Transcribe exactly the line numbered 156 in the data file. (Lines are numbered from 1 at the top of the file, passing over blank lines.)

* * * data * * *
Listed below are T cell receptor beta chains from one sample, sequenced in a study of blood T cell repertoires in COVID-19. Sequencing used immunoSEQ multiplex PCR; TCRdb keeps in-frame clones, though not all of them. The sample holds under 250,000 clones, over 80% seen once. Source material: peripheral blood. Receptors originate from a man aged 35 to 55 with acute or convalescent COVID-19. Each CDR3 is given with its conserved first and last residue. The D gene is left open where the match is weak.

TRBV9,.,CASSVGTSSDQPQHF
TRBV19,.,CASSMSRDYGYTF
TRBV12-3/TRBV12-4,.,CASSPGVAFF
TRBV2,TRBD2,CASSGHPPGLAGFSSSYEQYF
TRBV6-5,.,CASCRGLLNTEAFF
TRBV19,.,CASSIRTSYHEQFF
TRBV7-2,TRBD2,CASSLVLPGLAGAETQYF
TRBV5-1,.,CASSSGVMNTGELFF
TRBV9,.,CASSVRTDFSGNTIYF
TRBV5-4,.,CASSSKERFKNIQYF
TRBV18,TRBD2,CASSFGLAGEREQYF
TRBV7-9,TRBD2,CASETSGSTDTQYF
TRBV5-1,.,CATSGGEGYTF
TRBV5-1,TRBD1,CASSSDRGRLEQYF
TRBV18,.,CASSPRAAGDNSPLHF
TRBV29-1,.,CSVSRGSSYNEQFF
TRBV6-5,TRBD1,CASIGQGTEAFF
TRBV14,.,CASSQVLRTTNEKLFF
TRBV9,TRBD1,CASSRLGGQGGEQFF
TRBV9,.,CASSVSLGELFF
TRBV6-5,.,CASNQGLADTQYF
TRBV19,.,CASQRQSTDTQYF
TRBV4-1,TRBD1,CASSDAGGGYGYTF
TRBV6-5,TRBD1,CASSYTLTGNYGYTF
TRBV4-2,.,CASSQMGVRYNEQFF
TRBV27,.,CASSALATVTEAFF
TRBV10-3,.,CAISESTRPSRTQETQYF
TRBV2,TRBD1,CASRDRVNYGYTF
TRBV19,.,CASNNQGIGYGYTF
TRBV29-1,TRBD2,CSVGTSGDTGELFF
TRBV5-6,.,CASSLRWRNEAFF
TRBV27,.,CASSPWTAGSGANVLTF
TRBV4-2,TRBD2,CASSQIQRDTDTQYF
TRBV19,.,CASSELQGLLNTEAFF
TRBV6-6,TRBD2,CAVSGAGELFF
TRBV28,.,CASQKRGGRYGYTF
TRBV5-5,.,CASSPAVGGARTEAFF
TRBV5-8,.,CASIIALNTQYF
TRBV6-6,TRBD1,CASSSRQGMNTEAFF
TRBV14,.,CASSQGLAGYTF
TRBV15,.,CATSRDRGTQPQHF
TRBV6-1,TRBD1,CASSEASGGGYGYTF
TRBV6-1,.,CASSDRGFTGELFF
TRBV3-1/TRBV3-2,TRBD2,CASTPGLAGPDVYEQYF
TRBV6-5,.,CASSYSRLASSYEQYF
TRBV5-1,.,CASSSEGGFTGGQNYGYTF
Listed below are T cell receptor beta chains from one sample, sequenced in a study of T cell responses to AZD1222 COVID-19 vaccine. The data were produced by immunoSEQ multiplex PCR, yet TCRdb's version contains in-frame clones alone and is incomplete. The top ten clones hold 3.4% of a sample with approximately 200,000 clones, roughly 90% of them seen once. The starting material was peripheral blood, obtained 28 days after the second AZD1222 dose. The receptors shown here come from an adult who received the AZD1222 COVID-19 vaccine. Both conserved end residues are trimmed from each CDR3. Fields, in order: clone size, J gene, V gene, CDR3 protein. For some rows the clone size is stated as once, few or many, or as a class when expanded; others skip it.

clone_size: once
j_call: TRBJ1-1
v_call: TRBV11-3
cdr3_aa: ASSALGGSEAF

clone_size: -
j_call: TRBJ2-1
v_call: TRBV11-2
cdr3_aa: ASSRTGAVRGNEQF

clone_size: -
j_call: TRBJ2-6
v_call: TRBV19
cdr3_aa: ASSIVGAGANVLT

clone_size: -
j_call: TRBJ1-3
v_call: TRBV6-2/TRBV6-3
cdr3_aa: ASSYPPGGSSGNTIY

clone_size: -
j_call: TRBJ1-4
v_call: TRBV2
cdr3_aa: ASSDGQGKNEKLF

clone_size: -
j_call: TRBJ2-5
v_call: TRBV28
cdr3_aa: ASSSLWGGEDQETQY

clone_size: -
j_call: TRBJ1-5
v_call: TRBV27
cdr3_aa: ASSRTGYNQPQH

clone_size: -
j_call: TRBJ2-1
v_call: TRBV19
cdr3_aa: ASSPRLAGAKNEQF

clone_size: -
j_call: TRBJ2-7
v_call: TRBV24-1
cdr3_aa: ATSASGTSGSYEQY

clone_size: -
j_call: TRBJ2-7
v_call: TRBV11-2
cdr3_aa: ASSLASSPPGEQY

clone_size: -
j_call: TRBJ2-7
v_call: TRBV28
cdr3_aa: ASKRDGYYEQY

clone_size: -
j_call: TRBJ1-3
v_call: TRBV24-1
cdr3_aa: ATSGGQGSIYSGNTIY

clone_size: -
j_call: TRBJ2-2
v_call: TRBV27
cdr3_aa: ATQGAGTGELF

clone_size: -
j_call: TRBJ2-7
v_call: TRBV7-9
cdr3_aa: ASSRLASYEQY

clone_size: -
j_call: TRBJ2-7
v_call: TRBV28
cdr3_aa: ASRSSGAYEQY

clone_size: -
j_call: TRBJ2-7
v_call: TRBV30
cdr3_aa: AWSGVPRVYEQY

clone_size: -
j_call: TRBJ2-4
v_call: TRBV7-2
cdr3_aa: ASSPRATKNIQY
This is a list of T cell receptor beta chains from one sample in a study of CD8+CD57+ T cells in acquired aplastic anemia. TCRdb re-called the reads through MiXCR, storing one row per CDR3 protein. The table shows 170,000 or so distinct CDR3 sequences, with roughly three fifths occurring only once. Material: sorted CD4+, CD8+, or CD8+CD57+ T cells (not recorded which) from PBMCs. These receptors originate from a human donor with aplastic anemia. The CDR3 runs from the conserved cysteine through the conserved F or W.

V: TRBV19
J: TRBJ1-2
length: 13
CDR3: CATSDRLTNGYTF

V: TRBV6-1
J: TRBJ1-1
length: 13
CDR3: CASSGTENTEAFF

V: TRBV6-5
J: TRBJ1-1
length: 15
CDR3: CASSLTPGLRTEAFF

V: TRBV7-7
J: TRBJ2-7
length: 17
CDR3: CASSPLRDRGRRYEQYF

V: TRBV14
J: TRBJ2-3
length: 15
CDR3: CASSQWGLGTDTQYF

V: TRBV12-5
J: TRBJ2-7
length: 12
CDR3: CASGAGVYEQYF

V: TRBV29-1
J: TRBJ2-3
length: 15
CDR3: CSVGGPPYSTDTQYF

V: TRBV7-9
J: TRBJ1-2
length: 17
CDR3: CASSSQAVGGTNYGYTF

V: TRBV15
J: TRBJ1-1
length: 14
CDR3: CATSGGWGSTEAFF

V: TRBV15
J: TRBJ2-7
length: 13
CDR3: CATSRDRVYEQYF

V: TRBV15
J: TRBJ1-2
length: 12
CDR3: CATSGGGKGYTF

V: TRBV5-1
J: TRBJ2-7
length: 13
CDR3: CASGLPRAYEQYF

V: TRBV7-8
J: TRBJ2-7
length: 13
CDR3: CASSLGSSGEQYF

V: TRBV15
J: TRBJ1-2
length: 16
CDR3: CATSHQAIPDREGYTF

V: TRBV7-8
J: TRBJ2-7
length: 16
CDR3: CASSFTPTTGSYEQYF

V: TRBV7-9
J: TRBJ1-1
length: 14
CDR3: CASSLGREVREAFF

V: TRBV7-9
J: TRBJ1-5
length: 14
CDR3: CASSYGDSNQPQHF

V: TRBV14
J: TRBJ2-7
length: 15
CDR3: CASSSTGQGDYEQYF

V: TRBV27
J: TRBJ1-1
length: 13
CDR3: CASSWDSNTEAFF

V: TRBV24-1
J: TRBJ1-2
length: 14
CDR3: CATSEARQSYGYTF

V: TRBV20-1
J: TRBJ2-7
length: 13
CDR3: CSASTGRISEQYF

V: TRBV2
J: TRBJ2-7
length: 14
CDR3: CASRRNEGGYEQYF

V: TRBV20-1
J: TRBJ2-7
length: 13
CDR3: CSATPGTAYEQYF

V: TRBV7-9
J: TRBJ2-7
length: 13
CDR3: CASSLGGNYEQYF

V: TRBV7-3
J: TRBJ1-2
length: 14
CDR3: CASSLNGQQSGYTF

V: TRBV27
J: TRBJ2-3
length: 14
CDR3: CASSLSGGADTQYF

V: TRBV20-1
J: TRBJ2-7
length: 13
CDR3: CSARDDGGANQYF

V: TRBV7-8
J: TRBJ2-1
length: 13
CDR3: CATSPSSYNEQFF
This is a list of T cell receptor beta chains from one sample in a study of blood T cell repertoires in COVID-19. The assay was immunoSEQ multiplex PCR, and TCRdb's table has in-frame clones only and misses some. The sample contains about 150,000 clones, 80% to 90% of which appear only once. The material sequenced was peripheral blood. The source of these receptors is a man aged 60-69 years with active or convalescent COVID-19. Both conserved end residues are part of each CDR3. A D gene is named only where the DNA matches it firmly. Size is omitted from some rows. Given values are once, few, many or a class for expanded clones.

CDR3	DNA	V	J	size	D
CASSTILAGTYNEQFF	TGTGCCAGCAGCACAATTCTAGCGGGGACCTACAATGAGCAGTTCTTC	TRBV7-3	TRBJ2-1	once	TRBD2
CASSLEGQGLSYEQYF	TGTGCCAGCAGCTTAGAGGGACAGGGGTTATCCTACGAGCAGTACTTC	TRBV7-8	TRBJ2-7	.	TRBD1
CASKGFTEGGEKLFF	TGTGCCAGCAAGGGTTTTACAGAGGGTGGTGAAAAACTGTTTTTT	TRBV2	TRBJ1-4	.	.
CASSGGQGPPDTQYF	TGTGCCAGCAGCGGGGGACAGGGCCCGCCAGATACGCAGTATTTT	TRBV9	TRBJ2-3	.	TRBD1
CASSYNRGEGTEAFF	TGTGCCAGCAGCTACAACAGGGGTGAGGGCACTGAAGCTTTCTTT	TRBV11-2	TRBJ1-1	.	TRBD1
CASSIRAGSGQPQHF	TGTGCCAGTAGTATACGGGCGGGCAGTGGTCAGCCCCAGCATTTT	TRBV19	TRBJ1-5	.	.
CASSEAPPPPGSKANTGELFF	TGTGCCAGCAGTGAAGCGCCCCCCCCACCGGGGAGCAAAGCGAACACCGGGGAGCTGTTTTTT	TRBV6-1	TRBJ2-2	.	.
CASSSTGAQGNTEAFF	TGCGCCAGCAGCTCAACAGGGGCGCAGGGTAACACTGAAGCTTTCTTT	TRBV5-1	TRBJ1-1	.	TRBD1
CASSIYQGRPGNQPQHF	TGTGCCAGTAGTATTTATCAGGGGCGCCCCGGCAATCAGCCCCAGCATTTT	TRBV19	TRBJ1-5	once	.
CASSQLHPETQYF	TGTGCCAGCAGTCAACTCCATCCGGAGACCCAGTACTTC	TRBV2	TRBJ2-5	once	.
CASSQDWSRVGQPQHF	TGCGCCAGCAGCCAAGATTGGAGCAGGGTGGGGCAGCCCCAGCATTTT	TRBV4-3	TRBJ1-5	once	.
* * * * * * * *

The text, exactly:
length: 13